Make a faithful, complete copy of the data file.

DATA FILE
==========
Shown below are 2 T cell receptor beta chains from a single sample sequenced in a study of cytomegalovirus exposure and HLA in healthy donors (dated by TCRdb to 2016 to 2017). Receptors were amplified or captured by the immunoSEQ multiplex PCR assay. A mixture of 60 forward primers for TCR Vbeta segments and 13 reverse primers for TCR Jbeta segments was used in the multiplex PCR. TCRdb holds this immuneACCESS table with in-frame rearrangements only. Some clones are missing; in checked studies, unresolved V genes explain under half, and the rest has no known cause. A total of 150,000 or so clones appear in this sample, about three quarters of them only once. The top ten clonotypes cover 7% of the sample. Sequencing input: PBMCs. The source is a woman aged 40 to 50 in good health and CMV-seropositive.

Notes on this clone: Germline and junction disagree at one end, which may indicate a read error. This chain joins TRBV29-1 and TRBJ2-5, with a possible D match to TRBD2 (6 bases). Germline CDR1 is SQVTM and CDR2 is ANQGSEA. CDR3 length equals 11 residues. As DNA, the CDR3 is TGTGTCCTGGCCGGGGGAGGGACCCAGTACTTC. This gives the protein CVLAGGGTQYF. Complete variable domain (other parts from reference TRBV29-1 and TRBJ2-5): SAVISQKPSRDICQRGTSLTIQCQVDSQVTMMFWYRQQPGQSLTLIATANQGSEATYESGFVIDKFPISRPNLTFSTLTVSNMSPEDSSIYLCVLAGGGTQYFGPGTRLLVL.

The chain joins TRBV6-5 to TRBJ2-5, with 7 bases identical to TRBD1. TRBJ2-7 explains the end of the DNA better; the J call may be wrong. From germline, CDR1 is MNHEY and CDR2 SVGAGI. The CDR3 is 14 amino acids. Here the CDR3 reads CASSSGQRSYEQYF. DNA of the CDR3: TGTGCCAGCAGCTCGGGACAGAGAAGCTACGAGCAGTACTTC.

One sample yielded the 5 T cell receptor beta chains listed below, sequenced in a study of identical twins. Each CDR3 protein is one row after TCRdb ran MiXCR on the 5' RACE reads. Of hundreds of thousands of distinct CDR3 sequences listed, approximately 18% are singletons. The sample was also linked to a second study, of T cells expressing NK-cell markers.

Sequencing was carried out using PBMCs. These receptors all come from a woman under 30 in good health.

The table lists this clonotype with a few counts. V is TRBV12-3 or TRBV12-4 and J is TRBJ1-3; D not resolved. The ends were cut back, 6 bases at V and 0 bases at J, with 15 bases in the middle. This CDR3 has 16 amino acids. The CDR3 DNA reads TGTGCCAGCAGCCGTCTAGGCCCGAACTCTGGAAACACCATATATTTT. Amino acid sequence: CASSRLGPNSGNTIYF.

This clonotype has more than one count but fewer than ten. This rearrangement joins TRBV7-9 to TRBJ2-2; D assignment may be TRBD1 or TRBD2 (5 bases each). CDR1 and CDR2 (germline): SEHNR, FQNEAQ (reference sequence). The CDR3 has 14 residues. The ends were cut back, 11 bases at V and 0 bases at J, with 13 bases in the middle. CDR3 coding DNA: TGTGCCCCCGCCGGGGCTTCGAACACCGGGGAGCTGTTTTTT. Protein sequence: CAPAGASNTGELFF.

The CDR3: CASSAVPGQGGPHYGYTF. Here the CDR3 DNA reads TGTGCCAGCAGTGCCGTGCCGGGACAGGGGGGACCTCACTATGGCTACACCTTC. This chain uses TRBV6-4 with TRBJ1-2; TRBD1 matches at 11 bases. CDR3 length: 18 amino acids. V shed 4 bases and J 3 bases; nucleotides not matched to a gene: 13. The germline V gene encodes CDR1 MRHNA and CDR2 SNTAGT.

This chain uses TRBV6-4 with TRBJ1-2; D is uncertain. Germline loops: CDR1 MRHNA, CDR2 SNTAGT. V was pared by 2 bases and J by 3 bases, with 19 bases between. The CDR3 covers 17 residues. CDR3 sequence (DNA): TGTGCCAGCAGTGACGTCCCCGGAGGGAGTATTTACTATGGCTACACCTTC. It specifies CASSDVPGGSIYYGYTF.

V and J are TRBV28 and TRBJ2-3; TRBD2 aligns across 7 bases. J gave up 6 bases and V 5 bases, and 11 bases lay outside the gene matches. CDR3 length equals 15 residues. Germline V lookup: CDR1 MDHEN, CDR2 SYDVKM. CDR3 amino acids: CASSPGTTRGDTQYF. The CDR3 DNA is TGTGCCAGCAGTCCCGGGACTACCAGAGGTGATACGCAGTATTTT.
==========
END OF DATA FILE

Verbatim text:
Shown below are 2 T cell receptor beta chains from a single sample sequenced in a study of cytomegalovirus exposure and HLA in healthy donors (dated by TCRdb to 2016 to 2017). Receptors were amplified or captured by the immunoSEQ multiplex PCR assay. A mixture of 60 forward primers for TCR Vbeta segments and 13 reverse primers for TCR Jbeta segments was used in the multiplex PCR. TCRdb holds this immuneACCESS table with in-frame rearrangements only. Some clones are missing; in checked studies, unresolved V genes explain under half, and the rest has no known cause. A total of 150,000 or so clones appear in this sample, about three quarters of them only once. The top ten clonotypes cover 7% of the sample. Sequencing input: PBMCs. The source is a woman aged 40 to 50 in good health and CMV-seropositive.

Notes on this clone: Germline and junction disagree at one end, which may indicate a read error. This chain joins TRBV29-1 and TRBJ2-5, with a possible D match to TRBD2 (6 bases). Germline CDR1 is SQVTM and CDR2 is ANQGSEA. CDR3 length equals 11 residues. As DNA, the CDR3 is TGTGTCCTGGCCGGGGGAGGGACCCAGTACTTC. This gives the protein CVLAGGGTQYF. Complete variable domain (other parts from reference TRBV29-1 and TRBJ2-5): SAVISQKPSRDICQRGTSLTIQCQVDSQVTMMFWYRQQPGQSLTLIATANQGSEATYESGFVIDKFPISRPNLTFSTLTVSNMSPEDSSIYLCVLAGGGTQYFGPGTRLLVL.

The chain joins TRBV6-5 to TRBJ2-5, with 7 bases identical to TRBD1. TRBJ2-7 explains the end of the DNA better; the J call may be wrong. From germline, CDR1 is MNHEY and CDR2 SVGAGI. The CDR3 is 14 amino acids. Here the CDR3 reads CASSSGQRSYEQYF. DNA of the CDR3: TGTGCCAGCAGCTCGGGACAGAGAAGCTACGAGCAGTACTTC.

One sample yielded the 5 T cell receptor beta chains listed below, sequenced in a study of identical twins. Each CDR3 protein is one row after TCRdb ran MiXCR on the 5' RACE reads. Of hundreds of thousands of distinct CDR3 sequences listed, approximately 18% are singletons. The sample was also linked to a second study, of T cells expressing NK-cell markers.

Sequencing was carried out using PBMCs. These receptors all come from a woman under 30 in good health.

The table lists this clonotype with a few counts. V is TRBV12-3 or TRBV12-4 and J is TRBJ1-3; D not resolved. The ends were cut back, 6 bases at V and 0 bases at J, with 15 bases in the middle. This CDR3 has 16 amino acids. The CDR3 DNA reads TGTGCCAGCAGCCGTCTAGGCCCGAACTCTGGAAACACCATATATTTT. Amino acid sequence: CASSRLGPNSGNTIYF.

This clonotype has more than one count but fewer than ten. This rearrangement joins TRBV7-9 to TRBJ2-2; D assignment may be TRBD1 or TRBD2 (5 bases each). CDR1 and CDR2 (germline): SEHNR, FQNEAQ (reference sequence). The CDR3 has 14 residues. The ends were cut back, 11 bases at V and 0 bases at J, with 13 bases in the middle. CDR3 coding DNA: TGTGCCCCCGCCGGGGCTTCGAACACCGGGGAGCTGTTTTTT. Protein sequence: CAPAGASNTGELFF.

The CDR3: CASSAVPGQGGPHYGYTF. Here the CDR3 DNA reads TGTGCCAGCAGTGCCGTGCCGGGACAGGGGGGACCTCACTATGGCTACACCTTC. This chain uses TRBV6-4 with TRBJ1-2; TRBD1 matches at 11 bases. CDR3 length: 18 amino acids. V shed 4 bases and J 3 bases; nucleotides not matched to a gene: 13. The germline V gene encodes CDR1 MRHNA and CDR2 SNTAGT.

This chain uses TRBV6-4 with TRBJ1-2; D is uncertain. Germline loops: CDR1 MRHNA, CDR2 SNTAGT. V was pared by 2 bases and J by 3 bases, with 19 bases between. The CDR3 covers 17 residues. CDR3 sequence (DNA): TGTGCCAGCAGTGACGTCCCCGGAGGGAGTATTTACTATGGCTACACCTTC. It specifies CASSDVPGGSIYYGYTF.

V and J are TRBV28 and TRBJ2-3; TRBD2 aligns across 7 bases. J gave up 6 bases and V 5 bases, and 11 bases lay outside the gene matches. CDR3 length equals 15 residues. Germline V lookup: CDR1 MDHEN, CDR2 SYDVKM. CDR3 amino acids: CASSPGTTRGDTQYF. The CDR3 DNA is TGTGCCAGCAGTCCCGGGACTACCAGAGGTGATACGCAGTATTTT.